Sales Isn't Always A Contact Sport

I remember when someone first presented the idea of "flag" football to me. My first thought was, "Why?" If I'm not risking a broken bone -- or, more importantly, striking fear in the hearts of others -- what's the point? Where's the excitement if there's no contact? Similarly, a connection is required to make sales happen. However, that connection does not have to be pre-ordained.

Frequently, you will get the question from recruiters looking to move you to another organization. “So, how good is your contact list?” They may be asking on their own. Typically though, this directive comes from the company for whom they are working. If you get this question, be afraid, be very afraid.

The art of sales, naturally, includes the ability to build relationships. However, a great relationship can only start as a result of representing a great product. The best salesperson in the world can only do so much while trying to sell something that is inferior to its peers, has small distribution, uses outdated technology and/or is of overall poor quality.



Imagine you have spent the past 10 years working in sales for Pepsi. You know all the decision makers at every food and beverage store in Big City, and you get Pepsi great shelf space in all realistic sales locations. Can you quit Pepsi, take a job with a new flavored, carbonated drink called Wetsi and be a big success all over again simply by showing up? Nopesi.

It is no different in advertising. If relationships are all that matter, do the people at The New York Times suddenly not have any good relationships? The Chief Revenue Officer of that company can get into the office of any Fortune 500 Chief Marketing Officer in the country. Yet, for the first time in its history, circulation revenue has surpassed advertising revenue (and that’s not a great thing). What about all those sales pros at Time, Inc.’s magazines? Their revenue has fallen over 40% in the past decade. Should we assume that they know 40% fewer people now than they did in 2003? Or 40% more people dislike them than they did 10 years ago? Not likely.

So, people, please stop asking prospective sales hires whom they know, how many people they can get to see, and who their closest contacts on the buying side are before you even show them your product. Every time you ask this question, it only reassures the prospect that you think all you need to do for your product or service to be successful is get in front of a decision maker and the revenue will start to flow. And you think that all it takes to get in to to see these important people is for someone to have had a prior relationship with them. 

You might be right on that point. Many sales professionals can get in to see anyone with whom they have had previous successful dealings. But what makes you think your product is something they want to buy? Just because they will see the new Wetsi representative, that bears little correlation to whether or not that product suits the customer's needs.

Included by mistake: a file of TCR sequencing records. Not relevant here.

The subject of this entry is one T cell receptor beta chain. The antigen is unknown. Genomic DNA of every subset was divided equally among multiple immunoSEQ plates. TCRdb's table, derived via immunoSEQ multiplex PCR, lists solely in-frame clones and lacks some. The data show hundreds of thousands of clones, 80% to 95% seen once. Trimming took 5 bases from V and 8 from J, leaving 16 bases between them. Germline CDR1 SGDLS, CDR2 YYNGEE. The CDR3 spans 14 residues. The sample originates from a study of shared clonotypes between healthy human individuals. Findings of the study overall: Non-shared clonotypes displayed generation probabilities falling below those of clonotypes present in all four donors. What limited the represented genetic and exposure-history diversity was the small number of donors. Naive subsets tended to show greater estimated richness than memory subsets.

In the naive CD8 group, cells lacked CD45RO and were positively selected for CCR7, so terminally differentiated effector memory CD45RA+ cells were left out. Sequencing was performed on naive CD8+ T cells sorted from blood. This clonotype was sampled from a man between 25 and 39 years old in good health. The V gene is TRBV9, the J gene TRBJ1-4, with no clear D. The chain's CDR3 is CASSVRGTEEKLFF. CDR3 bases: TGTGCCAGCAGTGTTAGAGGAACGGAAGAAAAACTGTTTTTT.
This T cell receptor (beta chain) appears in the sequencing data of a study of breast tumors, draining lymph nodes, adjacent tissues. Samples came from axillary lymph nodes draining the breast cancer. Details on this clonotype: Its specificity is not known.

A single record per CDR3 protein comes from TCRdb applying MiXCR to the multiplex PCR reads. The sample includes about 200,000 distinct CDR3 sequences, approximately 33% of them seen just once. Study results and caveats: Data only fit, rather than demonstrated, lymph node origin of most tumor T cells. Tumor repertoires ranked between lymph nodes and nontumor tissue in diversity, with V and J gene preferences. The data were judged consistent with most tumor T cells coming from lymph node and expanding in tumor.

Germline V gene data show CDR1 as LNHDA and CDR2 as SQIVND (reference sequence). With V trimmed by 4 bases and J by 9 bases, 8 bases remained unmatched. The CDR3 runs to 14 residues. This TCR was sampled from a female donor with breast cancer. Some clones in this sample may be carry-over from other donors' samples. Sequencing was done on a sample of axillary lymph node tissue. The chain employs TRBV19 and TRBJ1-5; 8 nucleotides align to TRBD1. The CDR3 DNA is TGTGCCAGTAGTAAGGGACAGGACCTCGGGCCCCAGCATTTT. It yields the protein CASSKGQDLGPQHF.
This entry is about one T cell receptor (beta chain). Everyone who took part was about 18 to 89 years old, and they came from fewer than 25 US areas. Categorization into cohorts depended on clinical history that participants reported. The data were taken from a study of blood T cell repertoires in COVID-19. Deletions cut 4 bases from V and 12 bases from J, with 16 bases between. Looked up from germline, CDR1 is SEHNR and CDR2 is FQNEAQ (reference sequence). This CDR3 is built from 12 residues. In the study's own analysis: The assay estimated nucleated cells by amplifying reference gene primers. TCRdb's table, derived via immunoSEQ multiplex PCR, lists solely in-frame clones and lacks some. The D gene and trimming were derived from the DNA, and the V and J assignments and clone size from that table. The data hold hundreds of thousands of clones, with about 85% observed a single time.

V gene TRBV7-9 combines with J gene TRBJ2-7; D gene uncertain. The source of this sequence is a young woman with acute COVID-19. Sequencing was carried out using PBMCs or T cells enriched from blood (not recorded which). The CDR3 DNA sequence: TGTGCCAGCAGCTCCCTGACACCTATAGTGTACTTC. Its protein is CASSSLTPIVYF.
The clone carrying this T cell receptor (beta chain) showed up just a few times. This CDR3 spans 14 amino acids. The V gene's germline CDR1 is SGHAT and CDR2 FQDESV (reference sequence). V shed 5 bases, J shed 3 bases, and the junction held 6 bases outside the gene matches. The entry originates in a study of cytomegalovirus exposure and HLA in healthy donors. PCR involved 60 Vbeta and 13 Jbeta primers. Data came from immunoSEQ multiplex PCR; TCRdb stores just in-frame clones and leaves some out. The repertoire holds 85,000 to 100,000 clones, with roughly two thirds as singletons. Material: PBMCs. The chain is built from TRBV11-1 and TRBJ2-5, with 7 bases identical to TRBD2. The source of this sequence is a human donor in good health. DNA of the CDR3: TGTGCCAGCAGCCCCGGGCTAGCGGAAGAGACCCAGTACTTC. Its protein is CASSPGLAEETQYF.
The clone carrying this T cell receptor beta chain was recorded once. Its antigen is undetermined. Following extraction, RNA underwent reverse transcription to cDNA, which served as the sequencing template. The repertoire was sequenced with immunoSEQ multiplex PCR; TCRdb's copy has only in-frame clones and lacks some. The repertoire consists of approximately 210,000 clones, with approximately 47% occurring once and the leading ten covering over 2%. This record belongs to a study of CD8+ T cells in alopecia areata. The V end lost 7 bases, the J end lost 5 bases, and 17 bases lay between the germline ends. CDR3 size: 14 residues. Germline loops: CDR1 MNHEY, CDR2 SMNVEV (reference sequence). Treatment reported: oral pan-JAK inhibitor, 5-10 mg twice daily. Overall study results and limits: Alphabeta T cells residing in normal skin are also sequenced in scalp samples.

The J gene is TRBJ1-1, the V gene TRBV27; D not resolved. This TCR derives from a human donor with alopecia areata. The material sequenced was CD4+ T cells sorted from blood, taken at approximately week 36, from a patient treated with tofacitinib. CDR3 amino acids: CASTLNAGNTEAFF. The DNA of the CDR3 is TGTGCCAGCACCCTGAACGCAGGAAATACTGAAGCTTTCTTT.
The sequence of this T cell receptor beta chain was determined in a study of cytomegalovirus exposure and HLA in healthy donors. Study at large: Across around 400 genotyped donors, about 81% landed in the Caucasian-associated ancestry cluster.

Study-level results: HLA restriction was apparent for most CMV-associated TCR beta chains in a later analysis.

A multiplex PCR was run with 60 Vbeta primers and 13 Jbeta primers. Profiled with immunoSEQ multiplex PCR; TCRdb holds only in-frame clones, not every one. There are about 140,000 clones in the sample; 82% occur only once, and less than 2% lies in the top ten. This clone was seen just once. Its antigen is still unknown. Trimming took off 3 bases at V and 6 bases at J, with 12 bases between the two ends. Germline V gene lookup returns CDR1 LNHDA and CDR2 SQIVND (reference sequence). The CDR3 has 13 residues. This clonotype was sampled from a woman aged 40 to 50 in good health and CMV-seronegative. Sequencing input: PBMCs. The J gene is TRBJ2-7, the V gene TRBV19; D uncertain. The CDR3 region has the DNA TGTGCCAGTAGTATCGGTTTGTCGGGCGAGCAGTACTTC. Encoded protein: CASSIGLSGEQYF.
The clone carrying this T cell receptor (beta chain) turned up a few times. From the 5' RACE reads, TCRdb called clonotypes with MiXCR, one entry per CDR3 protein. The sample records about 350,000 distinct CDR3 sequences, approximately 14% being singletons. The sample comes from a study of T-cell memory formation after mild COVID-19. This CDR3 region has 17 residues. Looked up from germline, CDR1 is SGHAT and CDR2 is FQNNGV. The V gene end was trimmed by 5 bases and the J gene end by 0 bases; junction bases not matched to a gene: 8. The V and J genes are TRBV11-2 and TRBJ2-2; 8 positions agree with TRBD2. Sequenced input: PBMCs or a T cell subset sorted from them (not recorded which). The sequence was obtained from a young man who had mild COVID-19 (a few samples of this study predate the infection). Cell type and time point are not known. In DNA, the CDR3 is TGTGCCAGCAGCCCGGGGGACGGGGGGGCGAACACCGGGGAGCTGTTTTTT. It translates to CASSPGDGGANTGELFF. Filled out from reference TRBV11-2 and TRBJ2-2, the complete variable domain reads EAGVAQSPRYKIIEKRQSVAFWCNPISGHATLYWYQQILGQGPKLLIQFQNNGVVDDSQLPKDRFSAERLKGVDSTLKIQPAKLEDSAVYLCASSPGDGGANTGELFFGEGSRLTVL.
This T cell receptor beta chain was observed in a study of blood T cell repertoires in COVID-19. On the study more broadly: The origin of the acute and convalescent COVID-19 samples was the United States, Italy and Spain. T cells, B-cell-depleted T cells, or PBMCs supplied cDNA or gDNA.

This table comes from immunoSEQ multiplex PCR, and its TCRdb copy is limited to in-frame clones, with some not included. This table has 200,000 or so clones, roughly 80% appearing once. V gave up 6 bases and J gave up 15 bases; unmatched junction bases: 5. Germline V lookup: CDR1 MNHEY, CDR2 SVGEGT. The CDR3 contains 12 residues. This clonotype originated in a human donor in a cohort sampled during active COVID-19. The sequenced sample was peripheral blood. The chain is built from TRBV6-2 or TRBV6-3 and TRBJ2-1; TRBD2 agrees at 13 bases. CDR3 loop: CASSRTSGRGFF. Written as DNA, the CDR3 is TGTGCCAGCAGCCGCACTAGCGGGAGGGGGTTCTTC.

Asking me if I have the right contacts intimates that you think this selling thing is all so easy. Further, it suggests to me that you think your product will not stand up on its own -- to the point where a new person can’t get an audience with a brand-new contact by representing your product on its own. That is probably the most troubling sign of all.

The folks at Time, Inc. and The New York Times are not having trouble selling advertising because they can’t get in to see the right people. They are in a bind because the product they are selling simply doesn’t have the same cachet of those currently turning the eye of advertising buyers. So, if you’re a salesperson and someone tells you that you need to have deep contacts in the business in order to work for them, reread this. I tried to warn you.

4 comments about "Sales Isn't Always A Contact Sport".
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  1. Mahni Festo from GoodCause, March 7, 2013 at 11:56 a.m.

    Kudos Jason! Very, very salient points! You can know the entire world but if your product is worthwhile the cash register won't ring.

  2. William Hodges from Tiny Circle LLC, March 7, 2013 at 1:37 p.m.

    Thank you for publishing this opinion. I've been saying this for years and it really helps to have someone take the time to put a well thought out, reasoned argument forward for this position. You're 100% right.. that question is the first sign of a poor organization.

  3. Dave Kohl from First In Promotions, March 7, 2013 at 3:31 p.m.

    Great point, Jason!

    There are times that one needs to be ready with the right response. "I asked my most important contacts about (your company) before this interview, but they didn't see their company as being a good fit. But I have some ideas of companies I would contact right away on your behalf."

  4. Scott Alperin from Betanews, Inc., March 7, 2013 at 6:12 p.m.

    There are a lot of smaller publishers with great product, but who struggle to get in the door at agencies. Taking this approach, you'd avoid many growing companies or bigger ones launching new products.

    Basically, you are saying that you only want a job where the hard work is already done AND the product is already proven.

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